Termites - ROM2004_1282_13

Amber with Insect
ROM2004_1282_13

Termites

Geography: Dominican Republic
Date: 1983
Dimensions:
length of amber=4; width of amber=3; height of amber =1 cm
Taxonomy
    • Attributes
    • Objects
    • Taxonomy
    • Kingdom: Animalia
    • Phylum: Arthropoda
    • Class: Insecta
    • Superorder: Dictyoptera
    • Order: Blattodea
Object number: 45693 _DUPL1
Not on view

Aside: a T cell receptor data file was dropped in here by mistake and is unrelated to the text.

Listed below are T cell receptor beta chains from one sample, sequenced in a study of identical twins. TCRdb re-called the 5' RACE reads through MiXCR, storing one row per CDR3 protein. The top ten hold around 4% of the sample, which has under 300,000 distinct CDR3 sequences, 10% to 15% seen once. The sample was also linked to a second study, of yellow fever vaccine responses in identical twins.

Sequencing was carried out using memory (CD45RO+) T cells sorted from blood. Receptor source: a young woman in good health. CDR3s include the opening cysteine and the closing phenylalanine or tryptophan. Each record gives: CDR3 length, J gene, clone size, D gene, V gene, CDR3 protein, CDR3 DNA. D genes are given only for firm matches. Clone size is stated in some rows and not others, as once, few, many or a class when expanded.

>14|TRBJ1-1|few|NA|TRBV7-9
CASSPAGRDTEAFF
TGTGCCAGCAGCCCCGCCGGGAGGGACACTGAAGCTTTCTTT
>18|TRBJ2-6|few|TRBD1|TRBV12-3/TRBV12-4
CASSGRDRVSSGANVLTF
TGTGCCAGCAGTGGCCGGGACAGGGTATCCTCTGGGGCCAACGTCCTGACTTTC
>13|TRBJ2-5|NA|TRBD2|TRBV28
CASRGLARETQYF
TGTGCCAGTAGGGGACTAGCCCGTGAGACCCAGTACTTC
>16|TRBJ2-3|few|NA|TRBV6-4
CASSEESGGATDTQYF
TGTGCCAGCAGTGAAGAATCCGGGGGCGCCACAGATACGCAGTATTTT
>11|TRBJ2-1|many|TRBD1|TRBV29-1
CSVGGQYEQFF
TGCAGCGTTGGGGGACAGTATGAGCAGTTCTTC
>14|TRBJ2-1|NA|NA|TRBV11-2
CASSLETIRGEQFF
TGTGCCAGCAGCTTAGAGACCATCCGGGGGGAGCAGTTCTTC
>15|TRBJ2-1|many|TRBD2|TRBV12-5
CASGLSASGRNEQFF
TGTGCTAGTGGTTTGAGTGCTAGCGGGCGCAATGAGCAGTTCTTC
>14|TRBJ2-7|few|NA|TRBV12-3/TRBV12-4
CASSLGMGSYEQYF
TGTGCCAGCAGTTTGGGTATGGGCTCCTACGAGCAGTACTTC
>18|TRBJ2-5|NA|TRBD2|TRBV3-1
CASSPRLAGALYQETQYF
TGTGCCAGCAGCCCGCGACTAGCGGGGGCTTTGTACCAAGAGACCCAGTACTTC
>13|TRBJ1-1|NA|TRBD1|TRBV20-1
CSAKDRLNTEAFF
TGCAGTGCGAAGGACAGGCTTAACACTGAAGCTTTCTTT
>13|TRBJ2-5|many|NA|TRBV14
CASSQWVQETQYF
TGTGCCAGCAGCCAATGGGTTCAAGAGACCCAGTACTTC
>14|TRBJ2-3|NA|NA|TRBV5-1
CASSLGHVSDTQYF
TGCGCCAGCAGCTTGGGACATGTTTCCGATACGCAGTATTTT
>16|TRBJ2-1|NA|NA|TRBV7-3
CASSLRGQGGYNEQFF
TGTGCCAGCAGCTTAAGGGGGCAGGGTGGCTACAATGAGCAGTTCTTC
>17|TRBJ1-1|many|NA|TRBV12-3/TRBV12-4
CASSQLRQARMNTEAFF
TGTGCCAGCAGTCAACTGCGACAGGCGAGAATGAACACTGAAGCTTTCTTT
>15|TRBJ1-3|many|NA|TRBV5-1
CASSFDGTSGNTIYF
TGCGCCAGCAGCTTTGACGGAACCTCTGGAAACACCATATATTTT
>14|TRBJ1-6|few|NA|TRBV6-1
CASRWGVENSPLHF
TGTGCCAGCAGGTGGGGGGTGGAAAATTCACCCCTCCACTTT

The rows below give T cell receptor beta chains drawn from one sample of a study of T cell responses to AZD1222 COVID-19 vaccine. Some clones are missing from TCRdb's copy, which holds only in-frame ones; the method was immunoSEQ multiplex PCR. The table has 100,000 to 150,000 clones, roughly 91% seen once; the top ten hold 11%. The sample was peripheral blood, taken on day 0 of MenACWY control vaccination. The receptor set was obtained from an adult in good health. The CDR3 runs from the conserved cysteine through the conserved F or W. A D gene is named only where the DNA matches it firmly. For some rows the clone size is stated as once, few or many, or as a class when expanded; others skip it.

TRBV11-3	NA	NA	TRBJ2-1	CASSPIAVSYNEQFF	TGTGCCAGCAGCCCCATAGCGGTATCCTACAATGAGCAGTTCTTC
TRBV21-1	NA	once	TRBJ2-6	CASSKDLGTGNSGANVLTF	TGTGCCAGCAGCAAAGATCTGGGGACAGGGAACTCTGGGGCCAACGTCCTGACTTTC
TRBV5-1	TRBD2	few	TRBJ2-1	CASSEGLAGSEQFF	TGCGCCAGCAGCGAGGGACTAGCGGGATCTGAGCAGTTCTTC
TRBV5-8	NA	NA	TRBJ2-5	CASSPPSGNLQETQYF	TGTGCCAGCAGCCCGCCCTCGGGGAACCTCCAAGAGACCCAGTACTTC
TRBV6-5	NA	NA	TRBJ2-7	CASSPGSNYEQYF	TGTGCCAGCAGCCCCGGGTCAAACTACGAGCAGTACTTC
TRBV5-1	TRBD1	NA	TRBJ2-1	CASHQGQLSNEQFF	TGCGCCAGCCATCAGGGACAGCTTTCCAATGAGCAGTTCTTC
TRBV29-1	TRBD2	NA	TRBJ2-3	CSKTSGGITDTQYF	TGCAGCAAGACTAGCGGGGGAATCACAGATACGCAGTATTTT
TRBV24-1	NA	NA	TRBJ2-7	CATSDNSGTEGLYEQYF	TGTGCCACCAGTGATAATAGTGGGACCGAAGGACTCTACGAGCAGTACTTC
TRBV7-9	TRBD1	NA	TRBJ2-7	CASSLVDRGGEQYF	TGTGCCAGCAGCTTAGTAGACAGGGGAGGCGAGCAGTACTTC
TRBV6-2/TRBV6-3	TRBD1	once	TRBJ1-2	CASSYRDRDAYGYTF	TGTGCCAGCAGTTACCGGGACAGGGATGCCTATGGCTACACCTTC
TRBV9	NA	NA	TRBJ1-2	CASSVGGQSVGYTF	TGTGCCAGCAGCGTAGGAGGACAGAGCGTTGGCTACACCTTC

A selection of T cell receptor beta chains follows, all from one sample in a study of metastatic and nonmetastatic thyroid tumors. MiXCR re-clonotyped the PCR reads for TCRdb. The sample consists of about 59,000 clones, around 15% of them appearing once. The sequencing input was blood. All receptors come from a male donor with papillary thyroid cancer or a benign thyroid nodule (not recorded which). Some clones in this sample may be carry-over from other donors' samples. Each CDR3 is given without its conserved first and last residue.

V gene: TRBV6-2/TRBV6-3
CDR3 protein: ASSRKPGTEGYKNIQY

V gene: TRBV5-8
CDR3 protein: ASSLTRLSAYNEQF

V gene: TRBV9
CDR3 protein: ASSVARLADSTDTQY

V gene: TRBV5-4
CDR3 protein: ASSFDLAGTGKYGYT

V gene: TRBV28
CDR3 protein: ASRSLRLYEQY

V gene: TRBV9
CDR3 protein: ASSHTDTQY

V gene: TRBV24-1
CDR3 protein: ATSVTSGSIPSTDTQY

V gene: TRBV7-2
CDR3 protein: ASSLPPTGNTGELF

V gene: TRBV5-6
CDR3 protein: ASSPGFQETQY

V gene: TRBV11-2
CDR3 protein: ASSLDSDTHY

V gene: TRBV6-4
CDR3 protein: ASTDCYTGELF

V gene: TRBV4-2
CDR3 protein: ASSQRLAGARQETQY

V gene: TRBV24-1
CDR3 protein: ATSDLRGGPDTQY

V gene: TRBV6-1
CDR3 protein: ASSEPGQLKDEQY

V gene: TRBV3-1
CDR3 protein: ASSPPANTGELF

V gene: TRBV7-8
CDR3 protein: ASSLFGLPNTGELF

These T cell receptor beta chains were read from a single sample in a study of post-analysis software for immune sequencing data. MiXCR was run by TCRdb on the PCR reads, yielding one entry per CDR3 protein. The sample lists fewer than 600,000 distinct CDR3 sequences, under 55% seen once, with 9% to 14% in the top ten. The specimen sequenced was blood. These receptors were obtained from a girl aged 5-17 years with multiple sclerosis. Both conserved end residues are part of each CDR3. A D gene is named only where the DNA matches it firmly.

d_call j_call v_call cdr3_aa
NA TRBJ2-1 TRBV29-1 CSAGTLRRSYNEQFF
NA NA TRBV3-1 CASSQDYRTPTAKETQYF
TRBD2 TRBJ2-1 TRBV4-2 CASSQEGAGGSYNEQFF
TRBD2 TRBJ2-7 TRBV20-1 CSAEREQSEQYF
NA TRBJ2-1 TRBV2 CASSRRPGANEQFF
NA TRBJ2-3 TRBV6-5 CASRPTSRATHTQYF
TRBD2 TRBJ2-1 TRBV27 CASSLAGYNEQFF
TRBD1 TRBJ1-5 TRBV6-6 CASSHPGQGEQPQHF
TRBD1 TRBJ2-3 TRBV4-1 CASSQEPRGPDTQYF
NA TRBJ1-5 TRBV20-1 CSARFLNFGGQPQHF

DescriptionNature’s flypaper, amber provides a superb window into the past, often preserving insects and other delicate creatures otherwise rarely found as fossils. Amber is fossilized tree resin. Compounds in the resin are natural preservatives (ancient Egyptians used resins to preserve mummies). Plant fragments and animals such as insects, spiders, other small arthropods (joint-legged animals without a backbone), and even tiny frogs and lizards, got stuck in the sticky resin and were preserved. Larger animals are rarely found preserved in amber because they could free themselves, or were eaten by birds and other larger animals before they were completely engulfed by the flow of resin. Amber preserves incredible detail, right down to the tiny hairs (setae) on an insect’s legs and scales on its wings. Occasionally, internal muscle tissues are preserved as well. DNA has been extracted from muscle tissue of insects and spiders preserved in amber, but it would not be possible to replicate the animal from its DNA. Jurassic Park is still science fiction.
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